What can a humble soul like mine do with the opportunity to tell you to read any book of my choosing, other than put forth my very favorite, my ride-or-die, my dearest, most beloved rant-starter––

I say this with all the conviction I can muster: you simply must get your hands on a copy of Jane Eyre.

When I did, in high school, it wrenched me out of my teenage stupor and showed me what magic looked like. I clung to my Vintage paperback edition, the one with the silhouette on the cover, desperate to discover if this guarded but deeply passionate girl would find the belonging she so craved. I wept when it escaped her and wept harder when it found her again.

I can’t say for certain whether the magic will strike you the same way, but I’ve collected five of what I think are the book’s best qualities for your perusal, and it is my delicate hope that you’ll find at least one of them will leave an impression on you in the pages of my favorite book.

1. Charlotte Brontë Writes Some Banger Prose

It’s often said that Jane Eyre is ahead of its time (it was published in 1847) for the agency it gives its female lead, but I’m of the opinion that its most modern sensibilities lie elsewhere: in its writing style.

Where I couldn’t shake the feeling that I’d always find the classics I read to be dense and distant, the immediacy of Jane Eyre, the intuitive flow of its paragraphs, and the deeply personal way we get to connect with Jane as a narrator struck up a match against my mostly YA, mostly fantasy sensibilities, and brought me to a place where I could finally find myself in the books of the past.

This is why I’m always naming it as a great first-time classic, despite its length. Its digressions are artful, and not overwhelming. Its descriptions are rich, but pared down just enough to keep a deliberate, never-faltering pace.

I’m still amazed by how quickly the hypnotism of the first page sets in: two paragraphs and I’ve sunk into the book entirely. I’d never had a classic come to me so naturally before, and the best part? Every other classic has come to me more naturally since.

2. Jane Eyre Is The Gothic Standard

If you like dark, lonely manors with dubious histories, possible(?) ghosts, and fires with no discernible cause (or is there?), Jane Eyre is the best of the best. Brontë is an expert at using her setting to the fullest: from Lowood, the dreary boarding school where Jane spends her childhood, to Thornfield Hall, the mysterious estate where she finds work as a governess, every detail is gorgeously rendered.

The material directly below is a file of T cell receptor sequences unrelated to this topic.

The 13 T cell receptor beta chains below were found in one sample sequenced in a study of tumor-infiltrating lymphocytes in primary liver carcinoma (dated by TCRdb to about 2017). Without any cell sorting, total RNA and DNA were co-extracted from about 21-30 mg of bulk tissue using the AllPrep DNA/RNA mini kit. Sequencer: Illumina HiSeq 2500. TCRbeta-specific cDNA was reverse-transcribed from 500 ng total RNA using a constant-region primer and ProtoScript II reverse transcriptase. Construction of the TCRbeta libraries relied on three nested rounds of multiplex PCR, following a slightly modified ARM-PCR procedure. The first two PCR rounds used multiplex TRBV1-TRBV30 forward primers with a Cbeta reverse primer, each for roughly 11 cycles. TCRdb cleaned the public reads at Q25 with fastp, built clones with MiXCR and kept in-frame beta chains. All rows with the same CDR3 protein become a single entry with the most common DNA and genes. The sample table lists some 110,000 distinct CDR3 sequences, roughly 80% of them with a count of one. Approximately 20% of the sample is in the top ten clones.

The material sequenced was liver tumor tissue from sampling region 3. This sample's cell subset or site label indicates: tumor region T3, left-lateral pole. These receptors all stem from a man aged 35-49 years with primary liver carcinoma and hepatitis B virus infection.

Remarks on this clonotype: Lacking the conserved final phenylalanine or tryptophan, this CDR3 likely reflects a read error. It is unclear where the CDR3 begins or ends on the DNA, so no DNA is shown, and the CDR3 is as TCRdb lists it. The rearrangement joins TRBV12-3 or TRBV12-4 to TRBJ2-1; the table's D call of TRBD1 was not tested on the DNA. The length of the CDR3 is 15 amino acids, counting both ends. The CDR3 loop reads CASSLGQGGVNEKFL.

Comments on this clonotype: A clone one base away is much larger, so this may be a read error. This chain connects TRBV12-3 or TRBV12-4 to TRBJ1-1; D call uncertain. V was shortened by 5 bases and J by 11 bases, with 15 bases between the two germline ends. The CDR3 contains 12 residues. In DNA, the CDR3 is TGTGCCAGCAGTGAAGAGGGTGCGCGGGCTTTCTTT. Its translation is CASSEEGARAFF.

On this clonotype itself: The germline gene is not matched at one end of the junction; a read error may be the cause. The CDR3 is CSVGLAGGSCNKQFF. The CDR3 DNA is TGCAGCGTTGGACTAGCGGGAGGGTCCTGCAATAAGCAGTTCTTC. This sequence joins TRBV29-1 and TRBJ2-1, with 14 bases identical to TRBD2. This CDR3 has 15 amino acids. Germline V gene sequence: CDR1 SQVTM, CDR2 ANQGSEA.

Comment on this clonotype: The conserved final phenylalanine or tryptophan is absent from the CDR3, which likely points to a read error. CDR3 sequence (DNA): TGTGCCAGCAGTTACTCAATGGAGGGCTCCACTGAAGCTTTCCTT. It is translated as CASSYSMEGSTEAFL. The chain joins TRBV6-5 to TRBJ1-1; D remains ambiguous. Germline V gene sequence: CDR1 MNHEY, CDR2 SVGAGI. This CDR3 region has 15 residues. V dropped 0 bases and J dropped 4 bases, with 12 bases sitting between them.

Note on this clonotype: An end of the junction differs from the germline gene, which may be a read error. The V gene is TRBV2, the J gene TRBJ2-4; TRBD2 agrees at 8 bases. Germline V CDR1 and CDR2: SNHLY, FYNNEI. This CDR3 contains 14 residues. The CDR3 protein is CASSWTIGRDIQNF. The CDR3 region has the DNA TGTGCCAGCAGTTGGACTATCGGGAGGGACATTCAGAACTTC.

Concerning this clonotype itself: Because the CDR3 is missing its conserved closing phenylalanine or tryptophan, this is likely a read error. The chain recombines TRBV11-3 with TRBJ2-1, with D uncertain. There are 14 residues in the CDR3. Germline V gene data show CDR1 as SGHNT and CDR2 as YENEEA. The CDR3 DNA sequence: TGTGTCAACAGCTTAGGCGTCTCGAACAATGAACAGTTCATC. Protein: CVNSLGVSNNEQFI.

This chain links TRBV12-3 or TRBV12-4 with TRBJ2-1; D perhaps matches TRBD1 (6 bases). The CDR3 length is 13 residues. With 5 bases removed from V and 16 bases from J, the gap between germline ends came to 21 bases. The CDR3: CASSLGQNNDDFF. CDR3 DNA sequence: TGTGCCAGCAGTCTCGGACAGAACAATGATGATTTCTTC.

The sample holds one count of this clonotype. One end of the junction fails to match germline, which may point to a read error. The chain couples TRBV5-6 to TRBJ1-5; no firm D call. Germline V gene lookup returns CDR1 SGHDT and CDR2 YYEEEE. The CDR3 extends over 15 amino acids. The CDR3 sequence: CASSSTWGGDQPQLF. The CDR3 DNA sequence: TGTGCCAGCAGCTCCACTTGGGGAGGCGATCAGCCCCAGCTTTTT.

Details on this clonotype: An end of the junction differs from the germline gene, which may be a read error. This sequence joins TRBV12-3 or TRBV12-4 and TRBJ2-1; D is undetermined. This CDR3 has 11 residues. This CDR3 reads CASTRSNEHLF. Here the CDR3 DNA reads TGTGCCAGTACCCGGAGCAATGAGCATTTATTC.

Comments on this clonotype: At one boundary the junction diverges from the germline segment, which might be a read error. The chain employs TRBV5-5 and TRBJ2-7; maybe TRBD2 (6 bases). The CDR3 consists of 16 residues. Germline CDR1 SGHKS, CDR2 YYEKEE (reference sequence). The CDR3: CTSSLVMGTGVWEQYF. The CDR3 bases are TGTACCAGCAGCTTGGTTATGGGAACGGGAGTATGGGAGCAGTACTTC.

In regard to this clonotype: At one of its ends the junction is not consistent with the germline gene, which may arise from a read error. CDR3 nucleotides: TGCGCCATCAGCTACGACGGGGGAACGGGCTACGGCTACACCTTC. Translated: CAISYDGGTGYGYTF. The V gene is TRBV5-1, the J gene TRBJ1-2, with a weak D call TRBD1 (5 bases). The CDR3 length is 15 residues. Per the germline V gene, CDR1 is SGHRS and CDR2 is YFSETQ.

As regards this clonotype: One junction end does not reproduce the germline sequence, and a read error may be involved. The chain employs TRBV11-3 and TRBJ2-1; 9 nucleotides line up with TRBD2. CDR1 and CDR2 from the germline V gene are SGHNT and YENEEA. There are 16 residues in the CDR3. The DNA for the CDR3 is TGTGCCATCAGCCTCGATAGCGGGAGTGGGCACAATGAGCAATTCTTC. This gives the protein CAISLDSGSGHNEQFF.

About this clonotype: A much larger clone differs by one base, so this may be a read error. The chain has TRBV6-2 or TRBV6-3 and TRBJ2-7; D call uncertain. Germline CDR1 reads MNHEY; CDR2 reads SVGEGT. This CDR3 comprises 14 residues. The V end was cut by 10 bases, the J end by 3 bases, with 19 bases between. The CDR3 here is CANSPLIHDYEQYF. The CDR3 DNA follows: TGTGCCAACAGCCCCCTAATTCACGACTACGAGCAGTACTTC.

The vivid atmosphere of Jane Eyre is precisely what I mean when I say books set in our world use worldbuilding, too. Brontë perfectly externalizes Jane’s inner turmoil with her brilliant use of weather and landscape, the very world built to give us her complexity made manifest.

I should mention, though, her handling of the maybe-paranormal is also excellent. She lets us sit with the discomfort of not knowing what is or isn’t, strictly, real, and the natures of some of her phantoms even go undefined permanently, yielding some wickedly fun arguments about just how much of the supernatural Brontë’s world allows.

3. The Romance!! Ugh THEM!

No discussion of Jane Eyre would be complete without touching on its complicated––and controversial––main couple. To those who find a power dynamic in a romantic subplot to be iffy, the Jane/Rochester thing most certainly will not be your cup of tea, but your honor I love them!!1!!!

For the uninitiated, Edward Rochester is the surly, secretive guardian of Adèle, the child Jane comes to Thornfield to teach, and over the course of her stay there, Jane develops a truly devastating crush on him that had me putting down the book to dry heave into the abyss over, because the Yearning was just too much.

Jane and Rochester are the slow burn of all slow burns, the blueprint of every stalwart-heroine-meets-absolute-Byronic-disaster pairing (Reylos, Jurdan shippers, and/or Darklinas, listen the fuck up), and they have absolutely wrecked my shit.